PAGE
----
0

I wrote a small bash script. It will try to find the word ERROR. If found the resulting value will be non-zero numeric (for example 25. I mentioned in the script but it is variable numeric value), and if not found, it will be 0.

My problem is: I want to use case statement, such that if output is not zero, then execute the following command

truncate -s 0 /root/test/wayfile.log && screen -X -S wowow quit &

Script here:

#! /bin/bash

case "$(grep ERROR /root/test/wayfile.log | wc -w)" in

25)  echo "empty log file and kill screen: $(date)" >> /var/log/finderror.txt
    truncate -s 0 /root/test/wayfile.log && screen -X -S wowow quit &
;;
0)  # all ok
;;
esac
4

One option: tell case to look for a 0, in which case: do nothing; otherwise, execute your command:

case X in
  (0) : ## do nothing
      ;;
  (*) truncate ...
      ;;
esac

Another option: tell case to look for any non-zero digit:

case X in 
  ([123456789]) truncate ...
esac

... but instead of trying to match numbers with case, I would use test:

if [ "$(grep -c ERROR /root/test/wayfile.log)" -gt 0 ]
then
  truncate ...
fi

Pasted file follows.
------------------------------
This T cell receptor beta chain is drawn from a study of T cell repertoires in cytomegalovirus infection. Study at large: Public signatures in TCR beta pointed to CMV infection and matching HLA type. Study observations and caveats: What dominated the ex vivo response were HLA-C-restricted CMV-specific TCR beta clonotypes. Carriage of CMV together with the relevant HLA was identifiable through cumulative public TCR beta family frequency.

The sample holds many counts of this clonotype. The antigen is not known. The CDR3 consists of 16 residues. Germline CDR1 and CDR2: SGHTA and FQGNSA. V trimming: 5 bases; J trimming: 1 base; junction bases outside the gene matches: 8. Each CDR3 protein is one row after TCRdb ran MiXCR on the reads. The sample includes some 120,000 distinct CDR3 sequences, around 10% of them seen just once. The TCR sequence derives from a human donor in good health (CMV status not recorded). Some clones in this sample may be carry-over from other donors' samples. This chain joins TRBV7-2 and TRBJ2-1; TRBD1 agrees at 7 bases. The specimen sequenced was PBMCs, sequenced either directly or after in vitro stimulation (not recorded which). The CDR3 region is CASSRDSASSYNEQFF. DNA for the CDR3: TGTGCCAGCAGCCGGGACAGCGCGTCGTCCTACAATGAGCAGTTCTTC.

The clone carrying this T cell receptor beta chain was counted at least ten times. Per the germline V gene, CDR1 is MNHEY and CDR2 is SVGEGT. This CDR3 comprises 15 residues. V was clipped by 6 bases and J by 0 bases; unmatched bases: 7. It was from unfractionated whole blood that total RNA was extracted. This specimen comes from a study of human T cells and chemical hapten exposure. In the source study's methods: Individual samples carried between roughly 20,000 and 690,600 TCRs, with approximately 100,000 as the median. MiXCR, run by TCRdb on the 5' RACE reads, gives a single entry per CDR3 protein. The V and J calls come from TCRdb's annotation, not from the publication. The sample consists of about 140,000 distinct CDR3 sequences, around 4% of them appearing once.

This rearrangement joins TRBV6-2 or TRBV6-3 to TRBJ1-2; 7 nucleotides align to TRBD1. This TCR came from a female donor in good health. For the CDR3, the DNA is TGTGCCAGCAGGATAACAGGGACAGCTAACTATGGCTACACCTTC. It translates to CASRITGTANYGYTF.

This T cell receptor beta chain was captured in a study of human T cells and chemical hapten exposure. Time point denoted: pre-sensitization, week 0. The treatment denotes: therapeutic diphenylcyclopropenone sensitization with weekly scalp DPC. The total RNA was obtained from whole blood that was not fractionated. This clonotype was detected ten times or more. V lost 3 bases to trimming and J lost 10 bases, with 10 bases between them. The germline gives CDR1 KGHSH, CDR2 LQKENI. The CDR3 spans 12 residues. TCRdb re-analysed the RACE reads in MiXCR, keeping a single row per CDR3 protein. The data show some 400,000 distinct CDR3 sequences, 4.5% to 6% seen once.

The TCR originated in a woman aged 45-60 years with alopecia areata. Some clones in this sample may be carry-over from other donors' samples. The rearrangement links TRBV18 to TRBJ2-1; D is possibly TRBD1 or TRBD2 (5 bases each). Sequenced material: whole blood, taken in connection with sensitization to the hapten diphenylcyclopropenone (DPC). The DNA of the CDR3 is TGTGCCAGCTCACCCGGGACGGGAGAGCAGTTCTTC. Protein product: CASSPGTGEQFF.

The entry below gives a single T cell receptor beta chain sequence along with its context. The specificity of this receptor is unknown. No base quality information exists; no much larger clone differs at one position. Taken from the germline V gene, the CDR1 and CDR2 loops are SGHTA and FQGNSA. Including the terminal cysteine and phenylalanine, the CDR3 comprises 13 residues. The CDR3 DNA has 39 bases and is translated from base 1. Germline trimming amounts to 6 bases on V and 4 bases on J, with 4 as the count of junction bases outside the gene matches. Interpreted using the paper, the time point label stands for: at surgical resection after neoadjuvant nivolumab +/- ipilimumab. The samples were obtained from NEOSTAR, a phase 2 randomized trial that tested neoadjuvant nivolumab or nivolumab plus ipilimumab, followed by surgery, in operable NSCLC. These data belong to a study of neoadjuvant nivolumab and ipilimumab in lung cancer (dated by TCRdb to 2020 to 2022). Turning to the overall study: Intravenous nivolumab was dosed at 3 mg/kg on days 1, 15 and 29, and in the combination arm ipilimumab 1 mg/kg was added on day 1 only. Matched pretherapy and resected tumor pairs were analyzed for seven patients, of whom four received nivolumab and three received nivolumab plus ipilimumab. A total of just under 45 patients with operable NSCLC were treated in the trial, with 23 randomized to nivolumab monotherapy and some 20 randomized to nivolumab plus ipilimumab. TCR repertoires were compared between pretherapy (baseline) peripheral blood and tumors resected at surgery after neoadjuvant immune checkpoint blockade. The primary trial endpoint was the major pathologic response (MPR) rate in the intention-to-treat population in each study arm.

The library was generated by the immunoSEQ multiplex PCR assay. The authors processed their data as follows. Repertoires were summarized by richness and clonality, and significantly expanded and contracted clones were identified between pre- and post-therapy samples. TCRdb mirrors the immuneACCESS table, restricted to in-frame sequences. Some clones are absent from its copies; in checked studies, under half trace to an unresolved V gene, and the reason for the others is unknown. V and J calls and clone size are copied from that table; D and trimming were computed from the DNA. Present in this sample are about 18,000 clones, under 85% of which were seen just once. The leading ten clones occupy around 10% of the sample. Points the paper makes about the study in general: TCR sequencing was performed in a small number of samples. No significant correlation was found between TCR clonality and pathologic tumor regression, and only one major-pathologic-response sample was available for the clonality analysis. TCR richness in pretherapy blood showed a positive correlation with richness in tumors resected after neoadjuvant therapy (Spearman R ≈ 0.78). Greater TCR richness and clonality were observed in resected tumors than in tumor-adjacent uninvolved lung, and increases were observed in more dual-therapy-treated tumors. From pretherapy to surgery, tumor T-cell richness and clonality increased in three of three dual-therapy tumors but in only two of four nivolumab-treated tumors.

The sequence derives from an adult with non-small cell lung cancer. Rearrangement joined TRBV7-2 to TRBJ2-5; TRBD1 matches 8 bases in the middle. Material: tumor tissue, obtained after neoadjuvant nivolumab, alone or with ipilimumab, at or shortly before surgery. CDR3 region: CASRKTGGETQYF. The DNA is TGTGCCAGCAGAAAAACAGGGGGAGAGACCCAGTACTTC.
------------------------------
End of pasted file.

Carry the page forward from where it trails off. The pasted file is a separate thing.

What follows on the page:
I've simplified grep ... | wc -w to just grep -c, which asks grep to do the counting instead of involving wc.

Further, since you're really just interested in whether the word ERROR exists at all in the file, you can just ask grep if it's there:

if grep -F -q ERROR /root/test/wayfile.log
then
   truncate ...
fi

The -F flag tells grep that our search text is plain ("Fixed") text -- no regular expressions; the -q flag tells grep to be "quiet" -- don't count or output matching lines, just set its exit status based on whether it found the search text at all (or not). A successful exit code (of 0) indicates that the search text was found at least once in the file; failure indicates that the search text was not found at all in the file.

  • very cool (+1). Or even grep -q ERROR ex1 && truncate .... – JJoao Mar 9 at 9:24

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